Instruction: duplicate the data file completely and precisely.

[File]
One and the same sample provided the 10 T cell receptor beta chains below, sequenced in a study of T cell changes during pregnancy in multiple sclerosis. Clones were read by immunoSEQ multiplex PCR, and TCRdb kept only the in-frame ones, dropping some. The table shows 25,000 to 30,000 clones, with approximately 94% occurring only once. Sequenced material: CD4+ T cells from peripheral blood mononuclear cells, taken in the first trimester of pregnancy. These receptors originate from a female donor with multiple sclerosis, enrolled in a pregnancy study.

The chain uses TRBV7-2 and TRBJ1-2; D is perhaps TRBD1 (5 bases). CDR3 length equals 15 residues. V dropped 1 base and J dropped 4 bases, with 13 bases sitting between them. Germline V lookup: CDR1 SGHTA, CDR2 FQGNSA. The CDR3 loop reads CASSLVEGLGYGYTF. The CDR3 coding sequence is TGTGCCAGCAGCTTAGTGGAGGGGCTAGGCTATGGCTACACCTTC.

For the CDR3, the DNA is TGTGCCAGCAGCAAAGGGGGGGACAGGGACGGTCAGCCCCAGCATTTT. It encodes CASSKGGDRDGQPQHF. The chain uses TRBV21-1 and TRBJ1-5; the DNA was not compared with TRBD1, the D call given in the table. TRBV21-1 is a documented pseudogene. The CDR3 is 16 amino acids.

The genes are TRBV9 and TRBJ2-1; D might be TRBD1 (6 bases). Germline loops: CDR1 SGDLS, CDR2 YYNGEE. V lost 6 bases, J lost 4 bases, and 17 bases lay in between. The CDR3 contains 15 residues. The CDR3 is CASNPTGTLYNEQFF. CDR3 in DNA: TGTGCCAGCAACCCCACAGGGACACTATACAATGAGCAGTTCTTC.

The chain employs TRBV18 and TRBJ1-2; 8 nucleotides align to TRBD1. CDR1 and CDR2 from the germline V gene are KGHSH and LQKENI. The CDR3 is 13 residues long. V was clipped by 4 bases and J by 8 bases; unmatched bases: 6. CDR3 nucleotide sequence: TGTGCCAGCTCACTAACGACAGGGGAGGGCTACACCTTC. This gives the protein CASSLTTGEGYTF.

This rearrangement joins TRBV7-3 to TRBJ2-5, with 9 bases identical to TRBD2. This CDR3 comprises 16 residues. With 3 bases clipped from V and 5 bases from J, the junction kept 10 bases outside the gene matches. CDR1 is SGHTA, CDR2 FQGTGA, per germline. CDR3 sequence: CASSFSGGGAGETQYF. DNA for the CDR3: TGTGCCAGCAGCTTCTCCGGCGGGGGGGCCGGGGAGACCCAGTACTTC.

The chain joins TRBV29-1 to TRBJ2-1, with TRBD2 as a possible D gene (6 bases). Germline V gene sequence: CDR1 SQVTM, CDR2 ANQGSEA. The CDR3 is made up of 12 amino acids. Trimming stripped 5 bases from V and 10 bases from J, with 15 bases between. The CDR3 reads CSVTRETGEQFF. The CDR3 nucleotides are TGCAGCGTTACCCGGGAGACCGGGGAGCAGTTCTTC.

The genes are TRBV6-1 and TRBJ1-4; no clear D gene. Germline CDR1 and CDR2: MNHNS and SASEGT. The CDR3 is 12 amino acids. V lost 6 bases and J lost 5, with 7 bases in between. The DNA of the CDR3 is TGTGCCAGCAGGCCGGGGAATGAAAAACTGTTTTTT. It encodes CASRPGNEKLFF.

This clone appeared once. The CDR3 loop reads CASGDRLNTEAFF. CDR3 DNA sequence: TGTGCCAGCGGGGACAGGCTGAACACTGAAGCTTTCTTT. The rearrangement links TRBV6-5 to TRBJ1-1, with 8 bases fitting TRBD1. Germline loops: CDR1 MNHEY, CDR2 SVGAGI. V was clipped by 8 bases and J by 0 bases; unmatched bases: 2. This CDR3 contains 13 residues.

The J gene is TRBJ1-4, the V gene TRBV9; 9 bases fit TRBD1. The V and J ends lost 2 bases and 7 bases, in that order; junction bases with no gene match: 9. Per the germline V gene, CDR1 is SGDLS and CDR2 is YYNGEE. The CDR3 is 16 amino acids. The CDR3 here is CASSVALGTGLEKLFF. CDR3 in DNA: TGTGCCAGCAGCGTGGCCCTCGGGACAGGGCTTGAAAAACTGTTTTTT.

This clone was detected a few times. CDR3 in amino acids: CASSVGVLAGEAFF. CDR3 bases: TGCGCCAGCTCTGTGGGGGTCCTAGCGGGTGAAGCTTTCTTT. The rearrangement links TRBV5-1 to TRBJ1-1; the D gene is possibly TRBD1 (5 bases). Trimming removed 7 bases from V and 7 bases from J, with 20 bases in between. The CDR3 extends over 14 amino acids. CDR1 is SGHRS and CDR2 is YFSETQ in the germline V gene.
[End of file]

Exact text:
One and the same sample provided the 10 T cell receptor beta chains below, sequenced in a study of T cell changes during pregnancy in multiple sclerosis. Clones were read by immunoSEQ multiplex PCR, and TCRdb kept only the in-frame ones, dropping some. The table shows 25,000 to 30,000 clones, with approximately 94% occurring only once. Sequenced material: CD4+ T cells from peripheral blood mononuclear cells, taken in the first trimester of pregnancy. These receptors originate from a female donor with multiple sclerosis, enrolled in a pregnancy study.

The chain uses TRBV7-2 and TRBJ1-2; D is perhaps TRBD1 (5 bases). CDR3 length equals 15 residues. V dropped 1 base and J dropped 4 bases, with 13 bases sitting between them. Germline V lookup: CDR1 SGHTA, CDR2 FQGNSA. The CDR3 loop reads CASSLVEGLGYGYTF. The CDR3 coding sequence is TGTGCCAGCAGCTTAGTGGAGGGGCTAGGCTATGGCTACACCTTC.

For the CDR3, the DNA is TGTGCCAGCAGCAAAGGGGGGGACAGGGACGGTCAGCCCCAGCATTTT. It encodes CASSKGGDRDGQPQHF. The chain uses TRBV21-1 and TRBJ1-5; the DNA was not compared with TRBD1, the D call given in the table. TRBV21-1 is a documented pseudogene. The CDR3 is 16 amino acids.

The genes are TRBV9 and TRBJ2-1; D might be TRBD1 (6 bases). Germline loops: CDR1 SGDLS, CDR2 YYNGEE. V lost 6 bases, J lost 4 bases, and 17 bases lay in between. The CDR3 contains 15 residues. The CDR3 is CASNPTGTLYNEQFF. CDR3 in DNA: TGTGCCAGCAACCCCACAGGGACACTATACAATGAGCAGTTCTTC.

The chain employs TRBV18 and TRBJ1-2; 8 nucleotides align to TRBD1. CDR1 and CDR2 from the germline V gene are KGHSH and LQKENI. The CDR3 is 13 residues long. V was clipped by 4 bases and J by 8 bases; unmatched bases: 6. CDR3 nucleotide sequence: TGTGCCAGCTCACTAACGACAGGGGAGGGCTACACCTTC. This gives the protein CASSLTTGEGYTF.

This rearrangement joins TRBV7-3 to TRBJ2-5, with 9 bases identical to TRBD2. This CDR3 comprises 16 residues. With 3 bases clipped from V and 5 bases from J, the junction kept 10 bases outside the gene matches. CDR1 is SGHTA, CDR2 FQGTGA, per germline. CDR3 sequence: CASSFSGGGAGETQYF. DNA for the CDR3: TGTGCCAGCAGCTTCTCCGGCGGGGGGGCCGGGGAGACCCAGTACTTC.

The chain joins TRBV29-1 to TRBJ2-1, with TRBD2 as a possible D gene (6 bases). Germline V gene sequence: CDR1 SQVTM, CDR2 ANQGSEA. The CDR3 is made up of 12 amino acids. Trimming stripped 5 bases from V and 10 bases from J, with 15 bases between. The CDR3 reads CSVTRETGEQFF. The CDR3 nucleotides are TGCAGCGTTACCCGGGAGACCGGGGAGCAGTTCTTC.

The genes are TRBV6-1 and TRBJ1-4; no clear D gene. Germline CDR1 and CDR2: MNHNS and SASEGT. The CDR3 is 12 amino acids. V lost 6 bases and J lost 5, with 7 bases in between. The DNA of the CDR3 is TGTGCCAGCAGGCCGGGGAATGAAAAACTGTTTTTT. It encodes CASRPGNEKLFF.

This clone appeared once. The CDR3 loop reads CASGDRLNTEAFF. CDR3 DNA sequence: TGTGCCAGCGGGGACAGGCTGAACACTGAAGCTTTCTTT. The rearrangement links TRBV6-5 to TRBJ1-1, with 8 bases fitting TRBD1. Germline loops: CDR1 MNHEY, CDR2 SVGAGI. V was clipped by 8 bases and J by 0 bases; unmatched bases: 2. This CDR3 contains 13 residues.

The J gene is TRBJ1-4, the V gene TRBV9; 9 bases fit TRBD1. The V and J ends lost 2 bases and 7 bases, in that order; junction bases with no gene match: 9. Per the germline V gene, CDR1 is SGDLS and CDR2 is YYNGEE. The CDR3 is 16 amino acids. The CDR3 here is CASSVALGTGLEKLFF. CDR3 in DNA: TGTGCCAGCAGCGTGGCCCTCGGGACAGGGCTTGAAAAACTGTTTTTT.

This clone was detected a few times. CDR3 in amino acids: CASSVGVLAGEAFF. CDR3 bases: TGCGCCAGCTCTGTGGGGGTCCTAGCGGGTGAAGCTTTCTTT. The rearrangement links TRBV5-1 to TRBJ1-1; the D gene is possibly TRBD1 (5 bases). Trimming removed 7 bases from V and 7 bases from J, with 20 bases in between. The CDR3 extends over 14 amino acids. CDR1 is SGHRS and CDR2 is YFSETQ in the germline V gene.